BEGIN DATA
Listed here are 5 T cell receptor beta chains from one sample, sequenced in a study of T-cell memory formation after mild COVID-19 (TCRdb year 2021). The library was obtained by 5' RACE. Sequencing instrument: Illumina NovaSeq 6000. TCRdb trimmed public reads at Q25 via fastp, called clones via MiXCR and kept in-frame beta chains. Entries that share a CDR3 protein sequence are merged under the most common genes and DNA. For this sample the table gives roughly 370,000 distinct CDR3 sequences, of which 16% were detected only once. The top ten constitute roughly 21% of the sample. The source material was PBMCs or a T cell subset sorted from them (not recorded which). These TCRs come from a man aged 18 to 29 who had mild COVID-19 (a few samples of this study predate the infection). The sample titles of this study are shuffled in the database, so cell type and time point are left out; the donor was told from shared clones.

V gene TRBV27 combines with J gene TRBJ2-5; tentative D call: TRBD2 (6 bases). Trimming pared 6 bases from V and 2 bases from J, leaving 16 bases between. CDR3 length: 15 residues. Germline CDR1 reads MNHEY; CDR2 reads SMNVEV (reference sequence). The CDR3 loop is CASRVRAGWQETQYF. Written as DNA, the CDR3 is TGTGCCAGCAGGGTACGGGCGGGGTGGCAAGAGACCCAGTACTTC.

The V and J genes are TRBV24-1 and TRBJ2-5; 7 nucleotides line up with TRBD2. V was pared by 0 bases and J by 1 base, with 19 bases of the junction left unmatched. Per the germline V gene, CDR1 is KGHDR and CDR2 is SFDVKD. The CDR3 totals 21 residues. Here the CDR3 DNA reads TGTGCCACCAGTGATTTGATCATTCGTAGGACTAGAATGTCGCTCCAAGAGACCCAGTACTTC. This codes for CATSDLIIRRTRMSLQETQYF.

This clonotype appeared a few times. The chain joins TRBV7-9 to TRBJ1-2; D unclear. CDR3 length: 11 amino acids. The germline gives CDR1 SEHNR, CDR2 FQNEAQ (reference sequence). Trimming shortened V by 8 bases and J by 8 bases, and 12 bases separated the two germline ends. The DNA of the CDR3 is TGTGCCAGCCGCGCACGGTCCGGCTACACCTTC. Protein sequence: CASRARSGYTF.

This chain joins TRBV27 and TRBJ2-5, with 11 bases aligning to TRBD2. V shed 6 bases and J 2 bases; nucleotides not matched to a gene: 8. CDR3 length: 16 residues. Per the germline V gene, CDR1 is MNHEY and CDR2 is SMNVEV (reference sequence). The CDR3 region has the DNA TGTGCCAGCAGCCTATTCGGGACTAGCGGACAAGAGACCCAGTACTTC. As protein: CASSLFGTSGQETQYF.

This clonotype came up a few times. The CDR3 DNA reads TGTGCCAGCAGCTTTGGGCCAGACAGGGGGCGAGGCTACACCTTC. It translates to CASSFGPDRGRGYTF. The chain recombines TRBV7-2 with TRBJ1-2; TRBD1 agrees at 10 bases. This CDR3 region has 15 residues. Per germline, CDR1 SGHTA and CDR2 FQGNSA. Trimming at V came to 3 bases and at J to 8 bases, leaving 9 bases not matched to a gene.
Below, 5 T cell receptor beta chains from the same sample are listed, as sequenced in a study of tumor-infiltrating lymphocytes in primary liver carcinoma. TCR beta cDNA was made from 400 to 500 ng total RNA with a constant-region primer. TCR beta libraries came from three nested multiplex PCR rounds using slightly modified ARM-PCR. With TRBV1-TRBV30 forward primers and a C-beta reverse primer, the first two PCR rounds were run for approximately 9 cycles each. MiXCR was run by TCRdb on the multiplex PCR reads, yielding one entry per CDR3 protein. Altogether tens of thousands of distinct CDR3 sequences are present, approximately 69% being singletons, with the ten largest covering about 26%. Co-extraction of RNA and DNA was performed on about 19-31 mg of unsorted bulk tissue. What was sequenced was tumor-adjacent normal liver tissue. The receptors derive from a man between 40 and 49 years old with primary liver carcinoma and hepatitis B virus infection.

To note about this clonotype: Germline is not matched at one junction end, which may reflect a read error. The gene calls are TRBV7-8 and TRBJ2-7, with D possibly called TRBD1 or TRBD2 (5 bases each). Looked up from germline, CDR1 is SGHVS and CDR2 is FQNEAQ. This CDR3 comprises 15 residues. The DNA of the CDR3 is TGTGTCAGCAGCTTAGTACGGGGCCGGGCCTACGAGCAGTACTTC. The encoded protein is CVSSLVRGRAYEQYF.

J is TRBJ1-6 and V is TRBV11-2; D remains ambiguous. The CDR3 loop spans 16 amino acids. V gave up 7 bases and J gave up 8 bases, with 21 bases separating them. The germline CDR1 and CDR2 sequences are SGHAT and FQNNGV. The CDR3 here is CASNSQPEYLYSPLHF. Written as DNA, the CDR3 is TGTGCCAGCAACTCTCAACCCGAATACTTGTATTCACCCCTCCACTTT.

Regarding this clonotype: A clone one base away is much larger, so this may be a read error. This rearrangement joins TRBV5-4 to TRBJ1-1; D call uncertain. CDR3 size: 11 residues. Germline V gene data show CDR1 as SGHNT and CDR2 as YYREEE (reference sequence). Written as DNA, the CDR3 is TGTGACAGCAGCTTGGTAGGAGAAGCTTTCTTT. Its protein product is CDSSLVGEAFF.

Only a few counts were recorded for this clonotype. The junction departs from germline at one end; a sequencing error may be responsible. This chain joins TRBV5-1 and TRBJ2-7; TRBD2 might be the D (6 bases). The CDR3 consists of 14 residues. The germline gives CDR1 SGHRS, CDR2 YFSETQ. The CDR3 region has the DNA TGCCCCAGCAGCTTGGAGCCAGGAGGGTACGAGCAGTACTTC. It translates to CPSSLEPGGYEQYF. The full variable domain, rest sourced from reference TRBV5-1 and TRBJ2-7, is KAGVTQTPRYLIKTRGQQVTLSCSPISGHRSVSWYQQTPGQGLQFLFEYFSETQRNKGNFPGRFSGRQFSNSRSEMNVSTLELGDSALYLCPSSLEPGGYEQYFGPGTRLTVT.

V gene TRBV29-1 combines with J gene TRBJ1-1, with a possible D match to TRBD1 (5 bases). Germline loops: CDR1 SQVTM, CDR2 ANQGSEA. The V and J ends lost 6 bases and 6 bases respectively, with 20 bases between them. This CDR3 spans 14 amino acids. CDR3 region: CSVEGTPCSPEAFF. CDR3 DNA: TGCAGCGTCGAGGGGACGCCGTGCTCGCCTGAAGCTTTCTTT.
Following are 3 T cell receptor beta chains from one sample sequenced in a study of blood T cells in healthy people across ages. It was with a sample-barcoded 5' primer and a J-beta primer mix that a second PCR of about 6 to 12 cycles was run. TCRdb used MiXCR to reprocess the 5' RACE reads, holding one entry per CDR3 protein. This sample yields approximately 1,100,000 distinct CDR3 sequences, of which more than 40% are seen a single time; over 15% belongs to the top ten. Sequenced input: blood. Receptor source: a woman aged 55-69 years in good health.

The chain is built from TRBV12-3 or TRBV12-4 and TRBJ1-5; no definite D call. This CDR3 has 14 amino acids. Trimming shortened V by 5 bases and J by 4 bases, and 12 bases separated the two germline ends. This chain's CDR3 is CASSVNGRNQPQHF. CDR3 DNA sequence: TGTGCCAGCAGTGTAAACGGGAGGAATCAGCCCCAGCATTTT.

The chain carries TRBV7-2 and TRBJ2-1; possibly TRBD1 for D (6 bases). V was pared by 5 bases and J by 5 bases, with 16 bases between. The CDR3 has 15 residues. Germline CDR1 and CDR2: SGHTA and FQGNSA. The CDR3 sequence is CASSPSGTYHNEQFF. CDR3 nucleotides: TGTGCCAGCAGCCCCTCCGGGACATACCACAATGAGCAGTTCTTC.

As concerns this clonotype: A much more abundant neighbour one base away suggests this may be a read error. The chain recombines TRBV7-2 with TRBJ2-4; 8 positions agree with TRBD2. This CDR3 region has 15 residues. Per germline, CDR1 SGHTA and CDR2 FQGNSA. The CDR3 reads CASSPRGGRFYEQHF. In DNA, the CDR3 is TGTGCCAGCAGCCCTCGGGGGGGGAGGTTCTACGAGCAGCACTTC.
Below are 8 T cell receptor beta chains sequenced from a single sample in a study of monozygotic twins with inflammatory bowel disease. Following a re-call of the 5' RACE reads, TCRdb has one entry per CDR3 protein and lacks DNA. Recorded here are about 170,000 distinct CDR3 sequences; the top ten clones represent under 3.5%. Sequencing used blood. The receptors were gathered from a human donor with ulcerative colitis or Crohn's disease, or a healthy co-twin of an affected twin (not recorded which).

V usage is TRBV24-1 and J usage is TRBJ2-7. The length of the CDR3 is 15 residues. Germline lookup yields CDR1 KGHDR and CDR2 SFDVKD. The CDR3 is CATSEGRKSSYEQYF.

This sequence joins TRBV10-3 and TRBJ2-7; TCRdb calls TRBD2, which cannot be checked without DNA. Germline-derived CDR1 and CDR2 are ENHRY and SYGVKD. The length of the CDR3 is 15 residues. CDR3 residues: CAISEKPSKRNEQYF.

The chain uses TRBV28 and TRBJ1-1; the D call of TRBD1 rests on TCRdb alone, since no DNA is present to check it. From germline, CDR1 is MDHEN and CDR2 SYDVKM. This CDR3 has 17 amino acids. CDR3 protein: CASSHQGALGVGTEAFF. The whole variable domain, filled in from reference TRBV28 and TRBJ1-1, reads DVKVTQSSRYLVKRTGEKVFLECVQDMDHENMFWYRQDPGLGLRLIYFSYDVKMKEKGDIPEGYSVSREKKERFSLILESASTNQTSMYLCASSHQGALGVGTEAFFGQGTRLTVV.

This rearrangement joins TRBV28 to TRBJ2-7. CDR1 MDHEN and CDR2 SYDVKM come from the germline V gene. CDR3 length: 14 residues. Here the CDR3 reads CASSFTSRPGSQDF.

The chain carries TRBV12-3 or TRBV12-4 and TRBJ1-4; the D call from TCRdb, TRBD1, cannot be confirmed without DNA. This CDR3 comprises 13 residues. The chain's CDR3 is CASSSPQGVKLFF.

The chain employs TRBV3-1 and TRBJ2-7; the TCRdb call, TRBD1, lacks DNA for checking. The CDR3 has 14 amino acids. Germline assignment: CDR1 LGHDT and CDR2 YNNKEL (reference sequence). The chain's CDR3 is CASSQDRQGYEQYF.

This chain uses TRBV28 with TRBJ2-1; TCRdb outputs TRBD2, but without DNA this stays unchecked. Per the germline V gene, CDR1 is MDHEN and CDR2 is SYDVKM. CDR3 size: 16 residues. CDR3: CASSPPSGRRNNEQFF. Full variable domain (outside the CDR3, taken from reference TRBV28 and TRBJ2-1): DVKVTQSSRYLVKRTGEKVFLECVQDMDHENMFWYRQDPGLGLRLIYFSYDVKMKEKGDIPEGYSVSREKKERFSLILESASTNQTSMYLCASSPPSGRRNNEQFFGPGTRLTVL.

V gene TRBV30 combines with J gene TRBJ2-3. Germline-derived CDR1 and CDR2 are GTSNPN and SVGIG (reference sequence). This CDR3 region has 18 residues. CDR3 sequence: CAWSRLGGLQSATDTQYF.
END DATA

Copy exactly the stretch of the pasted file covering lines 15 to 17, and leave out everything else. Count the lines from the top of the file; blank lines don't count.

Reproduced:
The chain carries TRBV7-2 and TRBJ2-1; possibly TRBD1 for D (6 bases). V was pared by 5 bases and J by 5 bases, with 16 bases between. The CDR3 has 15 residues. Germline CDR1 and CDR2: SGHTA and FQGNSA. The CDR3 sequence is CASSPSGTYHNEQFF. CDR3 nucleotides: TGTGCCAGCAGCCCCTCCGGGACATACCACAATGAGCAGTTCTTC.

As concerns this clonotype: A much more abundant neighbour one base away suggests this may be a read error. The chain recombines TRBV7-2 with TRBJ2-4; 8 positions agree with TRBD2. This CDR3 region has 15 residues. Per germline, CDR1 SGHTA and CDR2 FQGNSA. The CDR3 reads CASSPRGGRFYEQHF. In DNA, the CDR3 is TGTGCCAGCAGCCCTCGGGGGGGGAGGTTCTACGAGCAGCACTTC.
Below are 8 T cell receptor beta chains sequenced from a single sample in a study of monozygotic twins with inflammatory bowel disease. Following a re-call of the 5' RACE reads, TCRdb has one entry per CDR3 protein and lacks DNA. Recorded here are about 170,000 distinct CDR3 sequences; the top ten clones represent under 3.5%. Sequencing used blood. The receptors were gathered from a human donor with ulcerative colitis or Crohn's disease, or a healthy co-twin of an affected twin (not recorded which).